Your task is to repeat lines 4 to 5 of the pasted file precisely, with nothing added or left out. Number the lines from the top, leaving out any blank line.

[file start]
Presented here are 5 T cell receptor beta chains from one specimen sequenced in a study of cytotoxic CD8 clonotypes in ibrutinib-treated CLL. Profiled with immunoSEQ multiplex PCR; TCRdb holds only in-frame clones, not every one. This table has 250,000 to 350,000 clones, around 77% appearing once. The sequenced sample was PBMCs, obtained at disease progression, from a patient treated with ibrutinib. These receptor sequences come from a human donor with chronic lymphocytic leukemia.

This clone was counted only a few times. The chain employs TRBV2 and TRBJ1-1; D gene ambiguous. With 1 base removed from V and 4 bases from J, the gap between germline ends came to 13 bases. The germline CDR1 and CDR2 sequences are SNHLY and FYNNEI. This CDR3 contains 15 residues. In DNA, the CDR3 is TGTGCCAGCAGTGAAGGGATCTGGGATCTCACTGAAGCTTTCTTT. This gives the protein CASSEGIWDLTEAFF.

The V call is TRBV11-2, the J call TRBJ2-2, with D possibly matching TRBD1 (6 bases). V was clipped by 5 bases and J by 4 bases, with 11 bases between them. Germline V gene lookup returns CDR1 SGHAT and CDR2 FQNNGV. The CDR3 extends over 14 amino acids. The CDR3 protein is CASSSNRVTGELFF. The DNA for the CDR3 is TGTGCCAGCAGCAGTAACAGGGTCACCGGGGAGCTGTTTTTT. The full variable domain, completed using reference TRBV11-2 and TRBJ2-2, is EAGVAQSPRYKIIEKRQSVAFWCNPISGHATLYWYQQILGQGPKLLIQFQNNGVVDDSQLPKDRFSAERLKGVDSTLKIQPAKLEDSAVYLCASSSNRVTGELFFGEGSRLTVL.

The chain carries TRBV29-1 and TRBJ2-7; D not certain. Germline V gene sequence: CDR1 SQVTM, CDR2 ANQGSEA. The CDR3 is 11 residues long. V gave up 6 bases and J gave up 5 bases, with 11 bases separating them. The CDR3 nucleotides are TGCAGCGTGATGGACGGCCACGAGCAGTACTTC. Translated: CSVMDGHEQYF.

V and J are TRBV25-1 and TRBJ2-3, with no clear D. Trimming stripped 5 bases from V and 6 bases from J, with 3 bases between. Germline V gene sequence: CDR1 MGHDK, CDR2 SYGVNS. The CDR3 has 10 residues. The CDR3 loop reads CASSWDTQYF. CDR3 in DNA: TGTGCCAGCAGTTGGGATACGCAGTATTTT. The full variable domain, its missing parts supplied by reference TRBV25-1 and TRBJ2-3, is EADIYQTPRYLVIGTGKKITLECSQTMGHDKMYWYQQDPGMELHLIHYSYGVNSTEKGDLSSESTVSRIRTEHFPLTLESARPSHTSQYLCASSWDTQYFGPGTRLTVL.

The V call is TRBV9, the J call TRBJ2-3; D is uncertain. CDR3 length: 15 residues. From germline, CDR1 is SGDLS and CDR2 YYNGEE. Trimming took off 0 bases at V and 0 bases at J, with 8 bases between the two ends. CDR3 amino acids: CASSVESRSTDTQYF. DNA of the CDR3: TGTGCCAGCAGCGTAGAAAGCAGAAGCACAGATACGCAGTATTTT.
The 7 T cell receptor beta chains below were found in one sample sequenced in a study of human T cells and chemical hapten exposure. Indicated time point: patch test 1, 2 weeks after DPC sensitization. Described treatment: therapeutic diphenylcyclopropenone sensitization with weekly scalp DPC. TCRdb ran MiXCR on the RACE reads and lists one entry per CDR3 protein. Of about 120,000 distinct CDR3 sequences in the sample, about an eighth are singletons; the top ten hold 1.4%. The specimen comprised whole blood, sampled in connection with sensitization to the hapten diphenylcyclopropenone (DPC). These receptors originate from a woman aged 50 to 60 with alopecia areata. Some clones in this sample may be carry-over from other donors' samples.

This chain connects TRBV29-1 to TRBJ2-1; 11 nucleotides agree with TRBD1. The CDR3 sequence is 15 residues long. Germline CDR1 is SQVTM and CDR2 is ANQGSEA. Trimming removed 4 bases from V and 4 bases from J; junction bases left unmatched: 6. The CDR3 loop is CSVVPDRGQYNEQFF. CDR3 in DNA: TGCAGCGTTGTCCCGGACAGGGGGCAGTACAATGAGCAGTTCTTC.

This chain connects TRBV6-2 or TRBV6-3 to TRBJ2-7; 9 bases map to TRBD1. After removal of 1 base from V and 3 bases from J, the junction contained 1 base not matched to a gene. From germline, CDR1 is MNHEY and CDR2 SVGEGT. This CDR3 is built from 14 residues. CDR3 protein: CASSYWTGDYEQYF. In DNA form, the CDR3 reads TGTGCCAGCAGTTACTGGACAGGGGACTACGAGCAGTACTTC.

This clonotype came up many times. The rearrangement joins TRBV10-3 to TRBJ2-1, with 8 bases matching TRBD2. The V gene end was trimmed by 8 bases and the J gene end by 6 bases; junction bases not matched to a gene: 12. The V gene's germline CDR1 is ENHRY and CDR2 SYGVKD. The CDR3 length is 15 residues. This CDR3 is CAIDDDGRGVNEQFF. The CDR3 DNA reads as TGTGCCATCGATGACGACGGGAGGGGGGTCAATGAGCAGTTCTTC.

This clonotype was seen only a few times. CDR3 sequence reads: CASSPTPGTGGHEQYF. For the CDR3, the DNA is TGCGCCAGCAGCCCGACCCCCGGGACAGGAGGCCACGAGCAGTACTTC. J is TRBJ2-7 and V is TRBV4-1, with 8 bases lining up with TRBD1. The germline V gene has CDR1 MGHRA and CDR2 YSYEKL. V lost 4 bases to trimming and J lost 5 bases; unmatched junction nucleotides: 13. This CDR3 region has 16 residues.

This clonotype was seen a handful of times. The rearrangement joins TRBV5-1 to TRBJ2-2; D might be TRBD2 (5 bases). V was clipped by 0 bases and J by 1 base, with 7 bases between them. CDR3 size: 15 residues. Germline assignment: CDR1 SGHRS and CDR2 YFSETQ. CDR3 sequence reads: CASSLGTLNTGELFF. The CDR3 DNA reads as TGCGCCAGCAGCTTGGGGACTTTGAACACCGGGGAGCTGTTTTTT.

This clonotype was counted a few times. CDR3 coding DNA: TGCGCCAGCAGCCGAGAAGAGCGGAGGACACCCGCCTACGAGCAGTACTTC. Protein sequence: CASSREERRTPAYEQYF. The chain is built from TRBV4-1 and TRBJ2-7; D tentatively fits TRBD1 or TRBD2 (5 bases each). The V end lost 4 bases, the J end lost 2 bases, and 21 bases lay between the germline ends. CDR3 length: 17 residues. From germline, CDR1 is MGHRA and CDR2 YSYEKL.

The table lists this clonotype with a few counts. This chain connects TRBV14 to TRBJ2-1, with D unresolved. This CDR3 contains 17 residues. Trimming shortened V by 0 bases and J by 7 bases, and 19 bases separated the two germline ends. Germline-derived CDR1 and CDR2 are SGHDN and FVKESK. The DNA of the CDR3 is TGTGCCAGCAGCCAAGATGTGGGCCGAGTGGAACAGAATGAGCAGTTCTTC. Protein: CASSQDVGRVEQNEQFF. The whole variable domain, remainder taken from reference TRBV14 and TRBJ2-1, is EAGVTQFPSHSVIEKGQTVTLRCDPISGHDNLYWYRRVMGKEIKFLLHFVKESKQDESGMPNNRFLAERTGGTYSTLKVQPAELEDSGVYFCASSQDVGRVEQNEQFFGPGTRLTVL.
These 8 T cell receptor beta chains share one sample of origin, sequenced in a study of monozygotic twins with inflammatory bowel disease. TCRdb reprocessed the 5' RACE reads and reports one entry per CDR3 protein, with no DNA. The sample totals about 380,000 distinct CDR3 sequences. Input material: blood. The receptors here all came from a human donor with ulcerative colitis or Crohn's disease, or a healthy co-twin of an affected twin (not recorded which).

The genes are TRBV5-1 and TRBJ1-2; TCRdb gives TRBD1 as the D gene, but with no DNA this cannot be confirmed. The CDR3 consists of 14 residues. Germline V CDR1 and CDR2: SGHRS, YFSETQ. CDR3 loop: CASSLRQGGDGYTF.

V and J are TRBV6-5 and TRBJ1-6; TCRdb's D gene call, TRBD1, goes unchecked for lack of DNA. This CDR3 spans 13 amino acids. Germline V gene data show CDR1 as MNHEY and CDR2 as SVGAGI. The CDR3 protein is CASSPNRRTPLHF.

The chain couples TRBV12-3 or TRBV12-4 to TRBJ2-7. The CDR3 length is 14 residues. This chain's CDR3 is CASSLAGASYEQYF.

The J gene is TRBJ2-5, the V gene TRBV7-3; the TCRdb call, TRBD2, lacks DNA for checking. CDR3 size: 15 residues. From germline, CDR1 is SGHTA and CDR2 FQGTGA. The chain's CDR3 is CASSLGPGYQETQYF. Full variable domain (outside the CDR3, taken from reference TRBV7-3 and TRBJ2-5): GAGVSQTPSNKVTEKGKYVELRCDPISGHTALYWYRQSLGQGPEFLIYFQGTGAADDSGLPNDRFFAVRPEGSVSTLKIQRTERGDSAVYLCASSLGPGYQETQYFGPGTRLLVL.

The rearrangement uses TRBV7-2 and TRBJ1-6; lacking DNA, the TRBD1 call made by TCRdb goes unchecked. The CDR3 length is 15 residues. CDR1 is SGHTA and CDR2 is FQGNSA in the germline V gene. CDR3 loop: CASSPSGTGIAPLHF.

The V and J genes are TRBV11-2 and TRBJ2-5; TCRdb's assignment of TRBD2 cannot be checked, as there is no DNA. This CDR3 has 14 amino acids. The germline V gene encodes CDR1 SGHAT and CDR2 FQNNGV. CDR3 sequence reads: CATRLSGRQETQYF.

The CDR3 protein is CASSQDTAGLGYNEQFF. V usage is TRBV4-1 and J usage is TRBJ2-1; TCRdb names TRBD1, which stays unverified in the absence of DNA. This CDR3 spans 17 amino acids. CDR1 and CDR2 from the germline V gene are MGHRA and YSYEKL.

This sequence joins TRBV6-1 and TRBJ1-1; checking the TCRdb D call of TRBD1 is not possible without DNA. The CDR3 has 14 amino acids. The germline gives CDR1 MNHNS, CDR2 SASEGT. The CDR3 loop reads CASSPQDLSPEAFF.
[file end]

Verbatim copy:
The chain carries TRBV29-1 and TRBJ2-7; D not certain. Germline V gene sequence: CDR1 SQVTM, CDR2 ANQGSEA. The CDR3 is 11 residues long. V gave up 6 bases and J gave up 5 bases, with 11 bases separating them. The CDR3 nucleotides are TGCAGCGTGATGGACGGCCACGAGCAGTACTTC. Translated: CSVMDGHEQYF.

V and J are TRBV25-1 and TRBJ2-3, with no clear D. Trimming stripped 5 bases from V and 6 bases from J, with 3 bases between. Germline V gene sequence: CDR1 MGHDK, CDR2 SYGVNS. The CDR3 has 10 residues. The CDR3 loop reads CASSWDTQYF. CDR3 in DNA: TGTGCCAGCAGTTGGGATACGCAGTATTTT. The full variable domain, its missing parts supplied by reference TRBV25-1 and TRBJ2-3, is EADIYQTPRYLVIGTGKKITLECSQTMGHDKMYWYQQDPGMELHLIHYSYGVNSTEKGDLSSESTVSRIRTEHFPLTLESARPSHTSQYLCASSWDTQYFGPGTRLTVL.